Today’s business leaders concur that soft skills are critical to fostering employee retention and creating a meaningful workplace culture, according to Deloitte’s 2016 Global Human Capital Trends report. Unlike hard skills which are gained through education, certification, on-the-job training, etc., soft skills are interpersonal such as communication skills, adaptability and the ability to manage and control your emotions. In this third article of the soft skills series, we’ll explore why they are critical to effective leadership.
- The ability to consider another person’s perspective. Empathy—the ability to understand and share the feelings of another, is a soft skill which enables leaders to manage effectively. For example, consider an employee’s annual review or providing constructive criticism in general. By applying Dale Carnegie’s 1st principle, ‘Don’t criticize, condemn or complain,’ and instead, ‘Try honestly to see things from the other person’s point of view,’ his 17th principle, feedback can be provided in a positive manner for correction instead of a negative manner for condemnation. Managers who apply these principles often have stronger interpersonal relationships with the people they manage because the employees trust that their manager is looking out for their best interests and coaching them because they care. The key differentiator is how we communicate.
- The importance of inspiring vs. impeding growth. According to Gallup’s decades-long research of thousands of leaders and work teams, the most effective leaders consistently invest in strengths such as executing, influencing and relationship building. They are also adept at identifying the strengths and weaknesses of those they manage in order to foster a strong relationship and inspire employees to reach their full potential.
Leaders who lack soft skills may focus on an individual’s weaknesses with an intent to correct them, however to maximize productivity and foster trust, it’s more important to, ‘Call attention to people’s mistakes indirectly,’ Mr. Carnegie’s 23rd principle. Directly criticizing can hinder an employee’s willingness to take risks, impede growth and decrease their level of employee engagement. Instead, leaders can capitalize on their employees’ strengths by encouraging them to mentor others who lack those strengths; instilling confidence by recognizing them when employees doubt their own abilities and by celebrating success.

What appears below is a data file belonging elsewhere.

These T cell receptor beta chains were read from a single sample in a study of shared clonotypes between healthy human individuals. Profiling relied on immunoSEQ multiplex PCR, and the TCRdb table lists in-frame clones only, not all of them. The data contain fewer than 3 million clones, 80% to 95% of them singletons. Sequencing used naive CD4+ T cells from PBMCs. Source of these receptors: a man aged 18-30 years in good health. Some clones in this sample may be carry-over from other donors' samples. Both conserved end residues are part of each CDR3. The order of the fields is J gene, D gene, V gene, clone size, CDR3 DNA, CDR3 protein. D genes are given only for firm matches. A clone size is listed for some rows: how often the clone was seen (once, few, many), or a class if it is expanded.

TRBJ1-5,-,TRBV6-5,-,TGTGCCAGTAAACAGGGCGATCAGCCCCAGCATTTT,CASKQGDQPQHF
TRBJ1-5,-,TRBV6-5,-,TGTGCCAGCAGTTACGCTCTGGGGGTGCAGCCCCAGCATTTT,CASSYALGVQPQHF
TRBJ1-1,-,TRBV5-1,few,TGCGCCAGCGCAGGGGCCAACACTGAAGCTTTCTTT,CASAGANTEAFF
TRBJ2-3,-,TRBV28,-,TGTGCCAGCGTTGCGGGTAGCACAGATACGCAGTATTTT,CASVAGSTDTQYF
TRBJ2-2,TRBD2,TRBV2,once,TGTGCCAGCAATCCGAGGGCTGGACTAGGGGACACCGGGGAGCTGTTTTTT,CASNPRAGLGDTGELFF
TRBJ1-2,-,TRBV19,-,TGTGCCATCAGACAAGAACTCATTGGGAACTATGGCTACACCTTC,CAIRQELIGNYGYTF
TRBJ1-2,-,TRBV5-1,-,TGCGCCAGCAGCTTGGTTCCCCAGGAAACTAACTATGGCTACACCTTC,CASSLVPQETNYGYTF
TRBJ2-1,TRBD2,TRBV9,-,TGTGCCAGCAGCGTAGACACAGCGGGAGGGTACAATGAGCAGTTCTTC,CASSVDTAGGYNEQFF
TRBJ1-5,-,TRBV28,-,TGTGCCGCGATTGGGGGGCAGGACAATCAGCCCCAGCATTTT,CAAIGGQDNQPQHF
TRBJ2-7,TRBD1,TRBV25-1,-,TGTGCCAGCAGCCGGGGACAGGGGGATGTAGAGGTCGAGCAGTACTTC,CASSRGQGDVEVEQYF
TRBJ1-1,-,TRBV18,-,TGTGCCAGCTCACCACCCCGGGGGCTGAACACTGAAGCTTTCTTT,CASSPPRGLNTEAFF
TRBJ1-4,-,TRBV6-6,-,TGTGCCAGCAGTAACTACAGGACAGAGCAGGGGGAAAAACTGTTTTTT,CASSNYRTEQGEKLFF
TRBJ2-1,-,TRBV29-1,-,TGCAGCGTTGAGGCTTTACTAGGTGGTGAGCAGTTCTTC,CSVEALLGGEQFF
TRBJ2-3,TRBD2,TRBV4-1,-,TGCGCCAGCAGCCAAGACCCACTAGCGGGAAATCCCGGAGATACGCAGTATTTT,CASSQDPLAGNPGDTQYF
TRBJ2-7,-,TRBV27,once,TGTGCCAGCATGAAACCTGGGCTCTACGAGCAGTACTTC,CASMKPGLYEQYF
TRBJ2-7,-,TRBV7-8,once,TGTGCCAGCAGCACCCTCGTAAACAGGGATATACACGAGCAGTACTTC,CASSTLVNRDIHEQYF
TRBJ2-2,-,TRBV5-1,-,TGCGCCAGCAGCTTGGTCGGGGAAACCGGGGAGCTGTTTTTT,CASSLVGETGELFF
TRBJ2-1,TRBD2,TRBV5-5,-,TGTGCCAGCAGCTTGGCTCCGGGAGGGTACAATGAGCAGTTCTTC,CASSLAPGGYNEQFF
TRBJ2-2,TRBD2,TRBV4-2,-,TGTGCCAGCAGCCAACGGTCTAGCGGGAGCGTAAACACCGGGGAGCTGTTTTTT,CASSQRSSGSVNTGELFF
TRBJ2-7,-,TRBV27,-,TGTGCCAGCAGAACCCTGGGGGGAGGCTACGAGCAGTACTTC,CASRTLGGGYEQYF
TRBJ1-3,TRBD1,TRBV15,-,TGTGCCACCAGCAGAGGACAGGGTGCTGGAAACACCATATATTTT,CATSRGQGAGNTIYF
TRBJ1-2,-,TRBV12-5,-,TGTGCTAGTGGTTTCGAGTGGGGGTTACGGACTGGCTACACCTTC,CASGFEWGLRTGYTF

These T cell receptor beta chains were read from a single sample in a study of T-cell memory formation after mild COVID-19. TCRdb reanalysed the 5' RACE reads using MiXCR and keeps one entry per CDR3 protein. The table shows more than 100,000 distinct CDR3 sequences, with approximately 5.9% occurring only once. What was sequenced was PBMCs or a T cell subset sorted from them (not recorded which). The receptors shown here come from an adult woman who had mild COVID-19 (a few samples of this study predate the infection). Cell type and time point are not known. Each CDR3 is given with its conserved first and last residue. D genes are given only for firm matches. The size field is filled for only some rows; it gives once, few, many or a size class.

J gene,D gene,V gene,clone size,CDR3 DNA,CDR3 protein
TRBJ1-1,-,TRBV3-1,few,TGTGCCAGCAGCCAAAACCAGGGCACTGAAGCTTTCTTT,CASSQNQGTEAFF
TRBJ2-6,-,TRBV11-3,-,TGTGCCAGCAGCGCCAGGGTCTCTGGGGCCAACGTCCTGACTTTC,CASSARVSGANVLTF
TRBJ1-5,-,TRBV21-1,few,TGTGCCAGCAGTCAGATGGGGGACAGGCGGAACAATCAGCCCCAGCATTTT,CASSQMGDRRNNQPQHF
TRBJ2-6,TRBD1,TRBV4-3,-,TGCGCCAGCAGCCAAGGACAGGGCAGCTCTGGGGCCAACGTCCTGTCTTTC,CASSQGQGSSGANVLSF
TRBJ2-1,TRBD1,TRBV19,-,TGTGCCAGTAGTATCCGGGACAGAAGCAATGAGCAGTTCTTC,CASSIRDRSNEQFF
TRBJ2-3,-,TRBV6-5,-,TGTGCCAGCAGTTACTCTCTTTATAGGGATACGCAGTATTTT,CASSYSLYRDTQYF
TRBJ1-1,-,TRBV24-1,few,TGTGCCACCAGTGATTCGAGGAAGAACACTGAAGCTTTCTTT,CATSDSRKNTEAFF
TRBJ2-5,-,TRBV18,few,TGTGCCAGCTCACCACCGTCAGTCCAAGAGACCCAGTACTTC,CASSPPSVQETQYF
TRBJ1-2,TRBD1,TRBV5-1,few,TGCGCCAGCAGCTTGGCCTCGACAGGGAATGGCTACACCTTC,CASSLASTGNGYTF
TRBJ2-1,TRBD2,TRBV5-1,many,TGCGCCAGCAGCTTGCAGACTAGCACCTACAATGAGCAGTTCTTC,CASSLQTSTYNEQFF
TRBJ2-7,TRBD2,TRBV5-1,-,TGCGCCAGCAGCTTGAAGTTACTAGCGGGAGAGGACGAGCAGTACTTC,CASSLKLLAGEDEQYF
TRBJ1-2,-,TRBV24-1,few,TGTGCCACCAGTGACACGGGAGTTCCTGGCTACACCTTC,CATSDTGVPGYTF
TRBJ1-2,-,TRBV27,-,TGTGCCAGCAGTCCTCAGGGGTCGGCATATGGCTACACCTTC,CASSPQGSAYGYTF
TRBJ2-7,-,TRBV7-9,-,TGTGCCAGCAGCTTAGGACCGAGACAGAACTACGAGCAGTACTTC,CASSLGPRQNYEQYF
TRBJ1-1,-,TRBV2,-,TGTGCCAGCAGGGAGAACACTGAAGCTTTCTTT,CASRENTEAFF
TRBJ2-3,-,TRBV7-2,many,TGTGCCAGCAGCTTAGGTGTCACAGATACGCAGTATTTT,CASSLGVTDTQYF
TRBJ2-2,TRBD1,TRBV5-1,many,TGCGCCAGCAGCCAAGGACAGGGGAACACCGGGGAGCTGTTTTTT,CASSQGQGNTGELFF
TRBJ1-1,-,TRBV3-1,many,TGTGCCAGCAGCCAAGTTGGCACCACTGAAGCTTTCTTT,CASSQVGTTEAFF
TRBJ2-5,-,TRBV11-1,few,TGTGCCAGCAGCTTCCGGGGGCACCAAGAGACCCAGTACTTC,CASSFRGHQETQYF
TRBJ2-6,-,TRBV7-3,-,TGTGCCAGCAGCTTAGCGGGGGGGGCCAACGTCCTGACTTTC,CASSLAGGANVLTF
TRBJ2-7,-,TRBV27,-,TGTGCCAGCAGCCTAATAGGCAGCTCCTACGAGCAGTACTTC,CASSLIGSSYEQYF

- A knack for preventing and putting out fires. It’s almost impossible for people who lack the soft skill of emotional control to problem-solve because their negative emotions block their ability to focus and uncover a solution. Leaders with soft skills are effective because not only can they handle their own emotions—and recognize and respond to others’, but because they can hunker down and think critically. Expert leaders are so attuned to their employees and the workplace environment that they can often identify a small issue before it escalates into a major problem. Instead of blaming others, they brainstorm solutions with the help of others. The soft skill of staying in “problem-solving” mode for long periods of time is so paramount to leadership success, it was cited as the most important soft skill in a recent Forbes article.